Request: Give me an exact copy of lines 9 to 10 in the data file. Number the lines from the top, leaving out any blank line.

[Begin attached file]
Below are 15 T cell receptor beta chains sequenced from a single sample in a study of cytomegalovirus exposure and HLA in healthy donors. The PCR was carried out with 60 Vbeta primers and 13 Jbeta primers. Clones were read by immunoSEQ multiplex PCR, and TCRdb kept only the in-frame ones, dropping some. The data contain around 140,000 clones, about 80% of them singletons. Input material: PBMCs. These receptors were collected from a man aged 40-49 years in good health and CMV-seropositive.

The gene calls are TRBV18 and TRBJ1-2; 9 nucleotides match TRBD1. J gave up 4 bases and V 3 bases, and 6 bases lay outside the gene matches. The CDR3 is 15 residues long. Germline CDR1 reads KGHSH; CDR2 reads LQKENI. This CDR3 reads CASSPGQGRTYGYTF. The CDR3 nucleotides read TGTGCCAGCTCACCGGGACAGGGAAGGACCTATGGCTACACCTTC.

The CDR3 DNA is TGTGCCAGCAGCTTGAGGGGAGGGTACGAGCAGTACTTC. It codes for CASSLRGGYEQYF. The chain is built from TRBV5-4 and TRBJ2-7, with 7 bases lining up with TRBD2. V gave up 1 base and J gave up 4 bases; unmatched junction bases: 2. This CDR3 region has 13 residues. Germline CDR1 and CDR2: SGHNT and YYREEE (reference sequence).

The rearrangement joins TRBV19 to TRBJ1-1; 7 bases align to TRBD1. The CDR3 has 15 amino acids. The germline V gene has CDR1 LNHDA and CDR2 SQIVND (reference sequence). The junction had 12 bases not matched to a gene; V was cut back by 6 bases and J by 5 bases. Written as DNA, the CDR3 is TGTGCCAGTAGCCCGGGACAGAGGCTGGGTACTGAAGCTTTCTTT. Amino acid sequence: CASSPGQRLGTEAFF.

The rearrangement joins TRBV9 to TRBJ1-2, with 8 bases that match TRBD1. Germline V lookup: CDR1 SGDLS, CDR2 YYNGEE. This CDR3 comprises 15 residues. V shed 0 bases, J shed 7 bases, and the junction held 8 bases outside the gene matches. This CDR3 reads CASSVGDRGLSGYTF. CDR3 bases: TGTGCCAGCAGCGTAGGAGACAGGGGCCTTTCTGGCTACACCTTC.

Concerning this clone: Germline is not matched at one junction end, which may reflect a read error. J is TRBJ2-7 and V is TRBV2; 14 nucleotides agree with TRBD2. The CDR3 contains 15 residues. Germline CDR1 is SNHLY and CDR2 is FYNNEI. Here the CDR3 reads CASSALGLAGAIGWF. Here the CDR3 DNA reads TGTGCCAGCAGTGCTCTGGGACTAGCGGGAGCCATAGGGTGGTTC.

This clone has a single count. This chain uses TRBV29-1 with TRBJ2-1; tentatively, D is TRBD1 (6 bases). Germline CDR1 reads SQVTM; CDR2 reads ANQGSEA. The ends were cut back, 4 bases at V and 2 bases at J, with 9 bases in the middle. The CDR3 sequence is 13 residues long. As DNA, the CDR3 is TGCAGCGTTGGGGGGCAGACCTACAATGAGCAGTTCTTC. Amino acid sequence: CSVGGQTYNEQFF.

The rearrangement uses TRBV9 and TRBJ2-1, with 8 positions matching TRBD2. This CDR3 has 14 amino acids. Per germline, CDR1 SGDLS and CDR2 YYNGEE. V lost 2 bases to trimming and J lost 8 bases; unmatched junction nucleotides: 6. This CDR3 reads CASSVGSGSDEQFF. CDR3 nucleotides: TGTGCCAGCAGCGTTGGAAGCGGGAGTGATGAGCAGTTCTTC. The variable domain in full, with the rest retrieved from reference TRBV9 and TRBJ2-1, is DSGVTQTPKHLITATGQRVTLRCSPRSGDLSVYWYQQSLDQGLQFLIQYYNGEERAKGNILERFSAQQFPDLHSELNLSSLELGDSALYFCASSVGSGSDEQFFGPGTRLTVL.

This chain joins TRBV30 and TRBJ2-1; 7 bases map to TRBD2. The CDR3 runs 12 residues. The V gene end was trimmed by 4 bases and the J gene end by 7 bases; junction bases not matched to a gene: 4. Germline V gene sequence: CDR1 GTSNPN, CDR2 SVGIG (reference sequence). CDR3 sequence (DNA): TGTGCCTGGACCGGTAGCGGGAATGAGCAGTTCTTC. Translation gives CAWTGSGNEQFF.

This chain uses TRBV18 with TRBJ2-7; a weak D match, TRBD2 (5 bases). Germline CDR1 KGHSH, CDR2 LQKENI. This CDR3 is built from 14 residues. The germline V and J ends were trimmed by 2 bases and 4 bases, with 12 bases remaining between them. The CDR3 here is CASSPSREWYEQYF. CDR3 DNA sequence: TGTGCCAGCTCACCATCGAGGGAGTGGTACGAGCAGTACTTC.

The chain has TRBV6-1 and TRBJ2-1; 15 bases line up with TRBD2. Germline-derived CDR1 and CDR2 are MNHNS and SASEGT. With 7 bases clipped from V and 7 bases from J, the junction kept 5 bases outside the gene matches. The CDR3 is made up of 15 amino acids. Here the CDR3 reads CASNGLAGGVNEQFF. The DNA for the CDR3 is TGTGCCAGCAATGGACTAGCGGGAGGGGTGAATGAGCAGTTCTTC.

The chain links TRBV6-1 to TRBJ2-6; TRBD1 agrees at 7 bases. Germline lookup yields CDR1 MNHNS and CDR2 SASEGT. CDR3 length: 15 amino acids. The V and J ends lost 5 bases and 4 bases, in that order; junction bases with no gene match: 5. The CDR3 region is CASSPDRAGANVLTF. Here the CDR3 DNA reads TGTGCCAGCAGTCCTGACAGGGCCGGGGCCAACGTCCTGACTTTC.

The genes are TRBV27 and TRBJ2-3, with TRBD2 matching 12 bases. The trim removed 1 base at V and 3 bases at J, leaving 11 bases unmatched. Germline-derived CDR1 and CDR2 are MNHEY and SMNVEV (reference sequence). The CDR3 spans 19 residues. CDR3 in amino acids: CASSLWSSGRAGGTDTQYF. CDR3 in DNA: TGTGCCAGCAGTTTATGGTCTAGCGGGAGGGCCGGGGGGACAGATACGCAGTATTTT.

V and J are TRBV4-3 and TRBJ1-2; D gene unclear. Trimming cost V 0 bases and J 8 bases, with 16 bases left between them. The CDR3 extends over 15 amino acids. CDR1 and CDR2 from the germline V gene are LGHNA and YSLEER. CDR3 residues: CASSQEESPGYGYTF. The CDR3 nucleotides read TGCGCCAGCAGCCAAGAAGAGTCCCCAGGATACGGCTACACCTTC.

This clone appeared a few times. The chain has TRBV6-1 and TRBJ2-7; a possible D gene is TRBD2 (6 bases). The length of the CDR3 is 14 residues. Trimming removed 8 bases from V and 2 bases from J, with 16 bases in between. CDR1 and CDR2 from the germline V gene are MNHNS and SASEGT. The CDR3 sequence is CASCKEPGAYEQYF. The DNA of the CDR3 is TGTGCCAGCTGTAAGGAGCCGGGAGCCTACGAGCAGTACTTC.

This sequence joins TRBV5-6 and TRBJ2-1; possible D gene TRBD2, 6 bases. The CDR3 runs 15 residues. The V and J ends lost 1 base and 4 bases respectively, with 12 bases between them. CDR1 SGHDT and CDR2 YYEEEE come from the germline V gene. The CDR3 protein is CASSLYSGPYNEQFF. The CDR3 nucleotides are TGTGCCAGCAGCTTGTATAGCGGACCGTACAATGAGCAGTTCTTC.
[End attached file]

This chain joins TRBV30 and TRBJ2-1; 7 bases map to TRBD2. The CDR3 runs 12 residues. The V gene end was trimmed by 4 bases and the J gene end by 7 bases; junction bases not matched to a gene: 4. Germline V gene sequence: CDR1 GTSNPN, CDR2 SVGIG (reference sequence). CDR3 sequence (DNA): TGTGCCTGGACCGGTAGCGGGAATGAGCAGTTCTTC. Translation gives CAWTGSGNEQFF.

This chain uses TRBV18 with TRBJ2-7; a weak D match, TRBD2 (5 bases). Germline CDR1 KGHSH, CDR2 LQKENI. This CDR3 is built from 14 residues. The germline V and J ends were trimmed by 2 bases and 4 bases, with 12 bases remaining between them. The CDR3 here is CASSPSREWYEQYF. CDR3 DNA sequence: TGTGCCAGCTCACCATCGAGGGAGTGGTACGAGCAGTACTTC.